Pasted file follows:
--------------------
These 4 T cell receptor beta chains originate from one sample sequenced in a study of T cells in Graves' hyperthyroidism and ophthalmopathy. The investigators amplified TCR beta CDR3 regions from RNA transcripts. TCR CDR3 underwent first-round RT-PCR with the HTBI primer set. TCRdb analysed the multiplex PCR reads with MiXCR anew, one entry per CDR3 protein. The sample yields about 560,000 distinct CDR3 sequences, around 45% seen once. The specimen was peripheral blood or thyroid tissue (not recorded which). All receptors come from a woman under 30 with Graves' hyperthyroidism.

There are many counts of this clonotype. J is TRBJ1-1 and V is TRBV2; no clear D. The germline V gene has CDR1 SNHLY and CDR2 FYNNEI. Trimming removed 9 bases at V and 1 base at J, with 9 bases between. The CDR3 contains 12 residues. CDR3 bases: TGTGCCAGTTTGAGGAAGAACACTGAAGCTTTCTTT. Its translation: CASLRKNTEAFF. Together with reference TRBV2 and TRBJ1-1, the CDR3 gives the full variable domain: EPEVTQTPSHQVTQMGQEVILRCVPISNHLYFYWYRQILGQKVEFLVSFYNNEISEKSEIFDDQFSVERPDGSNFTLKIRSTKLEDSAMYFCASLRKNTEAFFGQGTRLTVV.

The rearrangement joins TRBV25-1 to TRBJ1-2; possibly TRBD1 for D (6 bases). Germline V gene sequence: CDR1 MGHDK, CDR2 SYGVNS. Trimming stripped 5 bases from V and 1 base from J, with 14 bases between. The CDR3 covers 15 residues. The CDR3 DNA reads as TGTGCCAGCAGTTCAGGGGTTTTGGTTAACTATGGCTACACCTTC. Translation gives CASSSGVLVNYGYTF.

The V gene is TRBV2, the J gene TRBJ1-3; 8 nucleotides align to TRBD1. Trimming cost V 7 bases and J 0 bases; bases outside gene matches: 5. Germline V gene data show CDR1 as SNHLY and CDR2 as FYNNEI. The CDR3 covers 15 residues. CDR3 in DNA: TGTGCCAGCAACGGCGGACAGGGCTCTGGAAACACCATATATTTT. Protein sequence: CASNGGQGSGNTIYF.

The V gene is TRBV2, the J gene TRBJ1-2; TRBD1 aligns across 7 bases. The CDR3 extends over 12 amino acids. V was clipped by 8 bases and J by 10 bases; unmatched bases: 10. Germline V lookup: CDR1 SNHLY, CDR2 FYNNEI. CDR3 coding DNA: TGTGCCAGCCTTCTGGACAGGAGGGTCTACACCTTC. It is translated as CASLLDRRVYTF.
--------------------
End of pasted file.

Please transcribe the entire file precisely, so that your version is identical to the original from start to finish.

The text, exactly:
These 4 T cell receptor beta chains originate from one sample sequenced in a study of T cells in Graves' hyperthyroidism and ophthalmopathy. The investigators amplified TCR beta CDR3 regions from RNA transcripts. TCR CDR3 underwent first-round RT-PCR with the HTBI primer set. TCRdb analysed the multiplex PCR reads with MiXCR anew, one entry per CDR3 protein. The sample yields about 560,000 distinct CDR3 sequences, around 45% seen once. The specimen was peripheral blood or thyroid tissue (not recorded which). All receptors come from a woman under 30 with Graves' hyperthyroidism.

There are many counts of this clonotype. J is TRBJ1-1 and V is TRBV2; no clear D. The germline V gene has CDR1 SNHLY and CDR2 FYNNEI. Trimming removed 9 bases at V and 1 base at J, with 9 bases between. The CDR3 contains 12 residues. CDR3 bases: TGTGCCAGTTTGAGGAAGAACACTGAAGCTTTCTTT. Its translation: CASLRKNTEAFF. Together with reference TRBV2 and TRBJ1-1, the CDR3 gives the full variable domain: EPEVTQTPSHQVTQMGQEVILRCVPISNHLYFYWYRQILGQKVEFLVSFYNNEISEKSEIFDDQFSVERPDGSNFTLKIRSTKLEDSAMYFCASLRKNTEAFFGQGTRLTVV.

The rearrangement joins TRBV25-1 to TRBJ1-2; possibly TRBD1 for D (6 bases). Germline V gene sequence: CDR1 MGHDK, CDR2 SYGVNS. Trimming stripped 5 bases from V and 1 base from J, with 14 bases between. The CDR3 covers 15 residues. The CDR3 DNA reads as TGTGCCAGCAGTTCAGGGGTTTTGGTTAACTATGGCTACACCTTC. Translation gives CASSSGVLVNYGYTF.

The V gene is TRBV2, the J gene TRBJ1-3; 8 nucleotides align to TRBD1. Trimming cost V 7 bases and J 0 bases; bases outside gene matches: 5. Germline V gene data show CDR1 as SNHLY and CDR2 as FYNNEI. The CDR3 covers 15 residues. CDR3 in DNA: TGTGCCAGCAACGGCGGACAGGGCTCTGGAAACACCATATATTTT. Protein sequence: CASNGGQGSGNTIYF.

The V gene is TRBV2, the J gene TRBJ1-2; TRBD1 aligns across 7 bases. The CDR3 extends over 12 amino acids. V was clipped by 8 bases and J by 10 bases; unmatched bases: 10. Germline V lookup: CDR1 SNHLY, CDR2 FYNNEI. CDR3 coding DNA: TGTGCCAGCCTTCTGGACAGGAGGGTCTACACCTTC. It is translated as CASLLDRRVYTF.